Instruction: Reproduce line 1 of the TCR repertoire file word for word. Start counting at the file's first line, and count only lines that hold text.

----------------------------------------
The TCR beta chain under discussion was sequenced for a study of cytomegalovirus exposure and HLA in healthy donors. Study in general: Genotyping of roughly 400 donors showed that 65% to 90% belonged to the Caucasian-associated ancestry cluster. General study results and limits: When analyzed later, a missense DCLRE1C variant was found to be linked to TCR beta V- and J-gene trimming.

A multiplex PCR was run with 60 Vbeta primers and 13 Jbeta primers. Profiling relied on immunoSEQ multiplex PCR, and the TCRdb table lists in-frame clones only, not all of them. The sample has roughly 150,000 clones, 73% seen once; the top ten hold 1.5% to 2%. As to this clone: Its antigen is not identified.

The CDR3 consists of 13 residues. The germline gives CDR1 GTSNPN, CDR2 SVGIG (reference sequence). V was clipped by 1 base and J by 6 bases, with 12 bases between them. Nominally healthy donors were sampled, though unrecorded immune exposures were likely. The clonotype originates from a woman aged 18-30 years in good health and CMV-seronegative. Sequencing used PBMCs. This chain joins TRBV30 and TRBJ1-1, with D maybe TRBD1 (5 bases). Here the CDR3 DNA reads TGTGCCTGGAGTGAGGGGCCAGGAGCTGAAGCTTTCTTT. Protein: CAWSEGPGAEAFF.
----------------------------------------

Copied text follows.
The TCR beta chain under discussion was sequenced for a study of cytomegalovirus exposure and HLA in healthy donors. Study in general: Genotyping of roughly 400 donors showed that 65% to 90% belonged to the Caucasian-associated ancestry cluster. General study results and limits: When analyzed later, a missense DCLRE1C variant was found to be linked to TCR beta V- and J-gene trimming.